An incredible athlete with prototypical size and a very strong arm, Winston has a natural feel for the game and the redshirt sophomore only needs additional experience to round out the rough edges. The other logical alternative for the Jets would be Alabama WR Amari Cooper since they are currently suffering from a severe shortage of playmakers. New York could also use another edge pass rusher and an upgrade at cornerback but the ultimately those deficiencies on offense are simply too glaring to ignore.
When General Manager Reggie McKenzie took over a few years ago the Raiders were in about as deep and dark of a hole as you will ever see in the NFL. Not only was the team essentially devoid of young, impact talent but they were hamstrung by a debilitating salary cap situation and a lack of premium draft picks. At that time everyone realized things would probably get worse before they got better in Oakland but it’s now been three seasons and any improvements have been negligible. In fact, one could make an argument that things have actually gotten worse. As impossible as that sounds simply go take a gander at the Raiders roster and count how many true, long-term building blocks they currently have. You will only need one hand and you’ll probably have extra fingers to spare. Of course the most important piece of the puzzle is quarterback and while it’s still very early it appears as though they might have a keeper in Derek Carr. Now all they need is everything else! With so much riding on Carr it only makes sense to provide their young signal caller with some weapons to throw to and Amari Cooper of Alabama is the consensus top wideout in this class. Cooper benefited from the Crimson Tide opening up their passing attack and enjoyed his most productive season, emerging as a likely Top 10 overall pick. Cooper isn’t an elite talent like Calvin Johnson or A.J. Green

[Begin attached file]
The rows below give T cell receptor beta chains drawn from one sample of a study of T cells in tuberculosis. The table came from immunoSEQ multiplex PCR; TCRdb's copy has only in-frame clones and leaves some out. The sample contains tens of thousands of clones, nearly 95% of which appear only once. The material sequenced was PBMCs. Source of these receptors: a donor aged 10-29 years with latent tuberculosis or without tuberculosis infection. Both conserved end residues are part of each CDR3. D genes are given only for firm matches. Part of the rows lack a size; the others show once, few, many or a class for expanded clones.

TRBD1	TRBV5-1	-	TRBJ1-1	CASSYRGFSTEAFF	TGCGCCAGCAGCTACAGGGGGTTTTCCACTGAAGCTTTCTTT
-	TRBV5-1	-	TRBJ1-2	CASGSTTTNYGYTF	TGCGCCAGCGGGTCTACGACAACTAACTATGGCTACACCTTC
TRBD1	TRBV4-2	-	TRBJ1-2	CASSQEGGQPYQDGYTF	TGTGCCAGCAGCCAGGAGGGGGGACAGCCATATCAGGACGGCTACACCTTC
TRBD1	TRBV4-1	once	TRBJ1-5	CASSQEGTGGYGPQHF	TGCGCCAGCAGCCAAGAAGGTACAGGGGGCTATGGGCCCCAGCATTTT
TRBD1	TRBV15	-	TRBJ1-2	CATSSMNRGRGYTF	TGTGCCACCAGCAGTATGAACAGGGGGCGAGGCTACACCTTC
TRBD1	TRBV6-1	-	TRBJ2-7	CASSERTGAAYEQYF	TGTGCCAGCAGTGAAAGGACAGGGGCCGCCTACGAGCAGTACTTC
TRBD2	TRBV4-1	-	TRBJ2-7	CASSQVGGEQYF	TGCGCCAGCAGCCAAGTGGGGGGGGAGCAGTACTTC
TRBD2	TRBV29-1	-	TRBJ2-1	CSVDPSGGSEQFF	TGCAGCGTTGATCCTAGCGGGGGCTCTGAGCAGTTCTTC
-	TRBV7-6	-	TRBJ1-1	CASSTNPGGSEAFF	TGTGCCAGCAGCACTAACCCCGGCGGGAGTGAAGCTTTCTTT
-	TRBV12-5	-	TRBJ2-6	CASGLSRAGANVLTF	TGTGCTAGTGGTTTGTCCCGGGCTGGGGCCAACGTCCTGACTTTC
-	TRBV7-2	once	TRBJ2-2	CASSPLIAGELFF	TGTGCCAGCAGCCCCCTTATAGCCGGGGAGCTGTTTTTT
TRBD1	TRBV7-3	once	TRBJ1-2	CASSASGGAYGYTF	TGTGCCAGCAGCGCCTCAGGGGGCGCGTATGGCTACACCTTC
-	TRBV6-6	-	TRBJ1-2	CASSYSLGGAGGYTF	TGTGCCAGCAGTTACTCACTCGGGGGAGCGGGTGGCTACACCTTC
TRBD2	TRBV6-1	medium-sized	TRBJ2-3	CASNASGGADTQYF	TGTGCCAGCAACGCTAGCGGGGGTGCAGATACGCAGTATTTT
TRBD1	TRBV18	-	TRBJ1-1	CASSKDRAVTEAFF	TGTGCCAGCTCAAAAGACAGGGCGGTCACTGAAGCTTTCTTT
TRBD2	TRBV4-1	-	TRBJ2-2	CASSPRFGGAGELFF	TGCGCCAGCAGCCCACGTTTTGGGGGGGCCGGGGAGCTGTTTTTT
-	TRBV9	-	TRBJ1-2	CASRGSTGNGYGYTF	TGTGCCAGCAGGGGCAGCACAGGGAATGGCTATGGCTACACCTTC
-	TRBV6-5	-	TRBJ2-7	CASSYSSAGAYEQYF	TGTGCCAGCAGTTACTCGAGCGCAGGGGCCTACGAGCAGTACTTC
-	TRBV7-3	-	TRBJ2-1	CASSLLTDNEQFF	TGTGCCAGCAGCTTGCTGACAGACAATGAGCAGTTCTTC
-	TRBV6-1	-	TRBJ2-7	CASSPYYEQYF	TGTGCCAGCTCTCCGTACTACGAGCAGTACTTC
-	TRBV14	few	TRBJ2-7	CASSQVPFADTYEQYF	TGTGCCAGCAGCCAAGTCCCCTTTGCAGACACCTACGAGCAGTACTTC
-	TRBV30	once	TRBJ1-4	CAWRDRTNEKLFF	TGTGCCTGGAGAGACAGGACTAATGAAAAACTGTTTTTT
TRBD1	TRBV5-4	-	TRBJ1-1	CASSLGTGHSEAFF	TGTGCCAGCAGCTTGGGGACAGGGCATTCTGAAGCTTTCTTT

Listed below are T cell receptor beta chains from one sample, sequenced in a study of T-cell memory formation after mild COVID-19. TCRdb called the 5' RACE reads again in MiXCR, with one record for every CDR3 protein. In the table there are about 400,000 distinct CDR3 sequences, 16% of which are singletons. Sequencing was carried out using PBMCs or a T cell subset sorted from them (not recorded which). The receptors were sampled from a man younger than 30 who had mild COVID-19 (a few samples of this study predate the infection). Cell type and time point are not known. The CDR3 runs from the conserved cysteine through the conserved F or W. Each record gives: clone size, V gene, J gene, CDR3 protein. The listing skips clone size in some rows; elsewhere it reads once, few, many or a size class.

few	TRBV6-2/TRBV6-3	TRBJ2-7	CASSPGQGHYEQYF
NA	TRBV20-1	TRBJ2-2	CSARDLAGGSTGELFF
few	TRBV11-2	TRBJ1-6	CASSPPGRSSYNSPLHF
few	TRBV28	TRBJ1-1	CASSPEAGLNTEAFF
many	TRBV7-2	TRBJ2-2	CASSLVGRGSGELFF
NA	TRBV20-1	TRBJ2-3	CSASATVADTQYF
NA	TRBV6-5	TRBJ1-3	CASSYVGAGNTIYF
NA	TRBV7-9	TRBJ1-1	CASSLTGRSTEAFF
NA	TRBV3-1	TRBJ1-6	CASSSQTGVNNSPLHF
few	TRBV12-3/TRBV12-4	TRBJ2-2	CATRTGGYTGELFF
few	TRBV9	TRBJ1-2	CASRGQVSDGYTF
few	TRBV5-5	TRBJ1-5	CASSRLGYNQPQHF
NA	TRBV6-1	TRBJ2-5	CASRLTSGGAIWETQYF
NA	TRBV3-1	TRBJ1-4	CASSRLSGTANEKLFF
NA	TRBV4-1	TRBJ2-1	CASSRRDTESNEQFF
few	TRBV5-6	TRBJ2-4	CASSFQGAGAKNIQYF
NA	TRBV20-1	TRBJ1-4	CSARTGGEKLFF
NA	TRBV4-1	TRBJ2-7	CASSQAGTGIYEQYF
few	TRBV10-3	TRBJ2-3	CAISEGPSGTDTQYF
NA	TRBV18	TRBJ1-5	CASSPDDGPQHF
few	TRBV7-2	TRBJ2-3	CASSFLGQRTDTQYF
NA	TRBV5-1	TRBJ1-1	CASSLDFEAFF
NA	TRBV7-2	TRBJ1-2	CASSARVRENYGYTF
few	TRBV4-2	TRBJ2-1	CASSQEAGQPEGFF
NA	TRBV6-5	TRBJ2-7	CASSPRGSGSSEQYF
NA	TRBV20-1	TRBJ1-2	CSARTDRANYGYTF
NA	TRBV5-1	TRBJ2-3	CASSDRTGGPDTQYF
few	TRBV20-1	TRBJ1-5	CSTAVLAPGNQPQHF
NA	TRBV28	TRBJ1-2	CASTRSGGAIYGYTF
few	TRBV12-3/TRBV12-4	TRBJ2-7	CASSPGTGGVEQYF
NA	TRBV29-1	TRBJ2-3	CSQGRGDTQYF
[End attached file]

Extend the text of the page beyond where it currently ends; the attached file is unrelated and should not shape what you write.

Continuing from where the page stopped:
but very few are and that is an unfair standard to hold anyone to. While Cooper may qualify as a freakish physical specimen when it comes to size and speed he is more than adequate in both regards. A polished route runner with a well-rounded skill set, Cooper consistently demonstrates the ability to get open, separate, come away with contested balls and most importantly make big plays. Other than quarterback every position should be on the table for Oakland and in this instance talent, not need , should be the key overriding factor.